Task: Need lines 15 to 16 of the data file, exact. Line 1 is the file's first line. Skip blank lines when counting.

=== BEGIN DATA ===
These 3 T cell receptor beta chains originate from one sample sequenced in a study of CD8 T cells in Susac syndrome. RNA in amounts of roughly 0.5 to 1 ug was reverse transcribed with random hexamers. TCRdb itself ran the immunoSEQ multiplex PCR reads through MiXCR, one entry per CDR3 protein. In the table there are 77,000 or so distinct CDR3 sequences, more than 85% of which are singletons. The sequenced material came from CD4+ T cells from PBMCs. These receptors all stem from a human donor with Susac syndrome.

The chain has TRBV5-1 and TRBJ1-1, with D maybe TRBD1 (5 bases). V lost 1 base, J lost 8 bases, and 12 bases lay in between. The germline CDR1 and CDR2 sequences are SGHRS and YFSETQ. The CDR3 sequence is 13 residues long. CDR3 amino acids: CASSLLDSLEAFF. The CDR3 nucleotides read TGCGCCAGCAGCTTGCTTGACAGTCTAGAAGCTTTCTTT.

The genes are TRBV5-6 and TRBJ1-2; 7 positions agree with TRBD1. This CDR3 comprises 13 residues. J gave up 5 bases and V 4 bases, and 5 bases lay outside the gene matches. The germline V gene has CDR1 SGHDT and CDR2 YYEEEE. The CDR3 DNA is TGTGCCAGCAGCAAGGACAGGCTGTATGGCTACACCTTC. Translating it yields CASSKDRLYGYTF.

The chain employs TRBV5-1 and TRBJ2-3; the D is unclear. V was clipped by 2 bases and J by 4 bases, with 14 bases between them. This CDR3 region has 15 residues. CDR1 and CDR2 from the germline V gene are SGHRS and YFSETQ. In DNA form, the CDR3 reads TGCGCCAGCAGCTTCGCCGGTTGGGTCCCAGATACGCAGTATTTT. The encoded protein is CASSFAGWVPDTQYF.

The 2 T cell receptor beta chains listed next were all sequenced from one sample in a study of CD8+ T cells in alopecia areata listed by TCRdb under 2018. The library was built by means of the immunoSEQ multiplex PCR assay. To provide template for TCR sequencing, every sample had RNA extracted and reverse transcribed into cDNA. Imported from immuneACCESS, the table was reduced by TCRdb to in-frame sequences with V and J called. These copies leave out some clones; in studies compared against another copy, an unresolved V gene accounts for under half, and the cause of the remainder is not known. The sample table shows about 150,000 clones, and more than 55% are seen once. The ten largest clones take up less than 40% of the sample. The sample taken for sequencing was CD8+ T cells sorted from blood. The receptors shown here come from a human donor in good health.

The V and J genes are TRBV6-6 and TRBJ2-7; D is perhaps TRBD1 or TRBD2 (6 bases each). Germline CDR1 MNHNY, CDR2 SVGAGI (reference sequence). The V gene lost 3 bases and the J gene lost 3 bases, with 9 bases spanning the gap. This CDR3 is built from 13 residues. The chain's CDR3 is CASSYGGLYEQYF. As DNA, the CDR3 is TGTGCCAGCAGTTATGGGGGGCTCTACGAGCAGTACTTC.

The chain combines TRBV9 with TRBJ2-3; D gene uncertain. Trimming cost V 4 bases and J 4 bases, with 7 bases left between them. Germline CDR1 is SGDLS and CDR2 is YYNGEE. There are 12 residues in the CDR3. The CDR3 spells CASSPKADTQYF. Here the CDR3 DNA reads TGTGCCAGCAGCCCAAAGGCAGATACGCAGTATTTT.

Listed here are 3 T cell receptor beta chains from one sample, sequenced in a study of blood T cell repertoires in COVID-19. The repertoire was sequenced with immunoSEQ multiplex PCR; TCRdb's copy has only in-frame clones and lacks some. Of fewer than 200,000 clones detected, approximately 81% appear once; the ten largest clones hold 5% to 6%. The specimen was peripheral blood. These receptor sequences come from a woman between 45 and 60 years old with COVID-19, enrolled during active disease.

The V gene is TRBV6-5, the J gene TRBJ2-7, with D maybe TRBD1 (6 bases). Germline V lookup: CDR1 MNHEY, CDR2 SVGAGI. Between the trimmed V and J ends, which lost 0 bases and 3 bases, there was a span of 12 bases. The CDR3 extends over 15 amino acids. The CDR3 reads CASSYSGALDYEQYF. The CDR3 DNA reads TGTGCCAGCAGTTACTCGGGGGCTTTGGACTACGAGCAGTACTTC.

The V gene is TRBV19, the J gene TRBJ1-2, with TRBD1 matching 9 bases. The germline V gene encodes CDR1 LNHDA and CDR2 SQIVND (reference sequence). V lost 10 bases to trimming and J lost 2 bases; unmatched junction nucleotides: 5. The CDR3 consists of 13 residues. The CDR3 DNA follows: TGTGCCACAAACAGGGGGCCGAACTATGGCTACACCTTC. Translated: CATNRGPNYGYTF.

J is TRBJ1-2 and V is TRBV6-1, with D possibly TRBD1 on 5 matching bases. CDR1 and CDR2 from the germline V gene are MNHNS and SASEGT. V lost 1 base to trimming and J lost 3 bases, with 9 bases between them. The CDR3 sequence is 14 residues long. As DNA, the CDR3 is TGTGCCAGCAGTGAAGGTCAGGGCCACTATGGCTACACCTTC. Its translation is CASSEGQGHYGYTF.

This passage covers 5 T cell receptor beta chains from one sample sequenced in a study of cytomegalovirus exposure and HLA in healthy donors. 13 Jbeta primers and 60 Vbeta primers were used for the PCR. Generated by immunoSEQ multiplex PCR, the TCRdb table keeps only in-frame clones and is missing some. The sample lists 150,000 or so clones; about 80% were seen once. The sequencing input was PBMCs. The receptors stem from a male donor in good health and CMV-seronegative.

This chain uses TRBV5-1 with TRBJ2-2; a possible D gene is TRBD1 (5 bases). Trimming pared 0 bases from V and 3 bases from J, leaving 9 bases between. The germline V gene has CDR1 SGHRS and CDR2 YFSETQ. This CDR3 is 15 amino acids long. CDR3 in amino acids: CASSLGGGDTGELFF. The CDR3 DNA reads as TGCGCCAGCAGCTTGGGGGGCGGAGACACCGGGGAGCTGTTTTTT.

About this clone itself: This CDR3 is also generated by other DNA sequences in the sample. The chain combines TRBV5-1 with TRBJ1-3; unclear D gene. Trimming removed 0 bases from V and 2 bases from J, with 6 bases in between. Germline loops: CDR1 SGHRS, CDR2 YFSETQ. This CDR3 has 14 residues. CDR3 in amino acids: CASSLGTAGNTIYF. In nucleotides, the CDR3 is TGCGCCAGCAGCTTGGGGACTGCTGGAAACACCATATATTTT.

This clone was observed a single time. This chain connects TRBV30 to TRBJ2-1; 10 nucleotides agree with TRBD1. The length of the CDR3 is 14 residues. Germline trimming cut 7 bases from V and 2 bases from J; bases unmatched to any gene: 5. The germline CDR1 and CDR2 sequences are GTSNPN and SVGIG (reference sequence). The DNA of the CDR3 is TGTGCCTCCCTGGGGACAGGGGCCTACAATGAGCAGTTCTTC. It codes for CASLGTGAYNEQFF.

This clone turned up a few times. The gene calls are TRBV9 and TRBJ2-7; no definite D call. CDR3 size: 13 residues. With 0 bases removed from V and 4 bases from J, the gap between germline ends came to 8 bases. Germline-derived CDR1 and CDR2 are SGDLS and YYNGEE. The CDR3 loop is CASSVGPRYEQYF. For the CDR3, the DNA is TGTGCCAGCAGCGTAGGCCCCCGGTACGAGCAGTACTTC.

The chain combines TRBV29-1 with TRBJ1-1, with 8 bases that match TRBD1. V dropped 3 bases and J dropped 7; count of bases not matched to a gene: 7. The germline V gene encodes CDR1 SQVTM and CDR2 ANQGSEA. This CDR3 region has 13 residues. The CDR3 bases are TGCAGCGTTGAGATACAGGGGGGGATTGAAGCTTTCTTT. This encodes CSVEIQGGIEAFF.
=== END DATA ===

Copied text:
This clone was observed a single time. This chain connects TRBV30 to TRBJ2-1; 10 nucleotides agree with TRBD1. The length of the CDR3 is 14 residues. Germline trimming cut 7 bases from V and 2 bases from J; bases unmatched to any gene: 5. The germline CDR1 and CDR2 sequences are GTSNPN and SVGIG (reference sequence). The DNA of the CDR3 is TGTGCCTCCCTGGGGACAGGGGCCTACAATGAGCAGTTCTTC. It codes for CASLGTGAYNEQFF.

This clone turned up a few times. The gene calls are TRBV9 and TRBJ2-7; no definite D call. CDR3 size: 13 residues. With 0 bases removed from V and 4 bases from J, the gap between germline ends came to 8 bases. Germline-derived CDR1 and CDR2 are SGDLS and YYNGEE. The CDR3 loop is CASSVGPRYEQYF. For the CDR3, the DNA is TGTGCCAGCAGCGTAGGCCCCCGGTACGAGCAGTACTTC.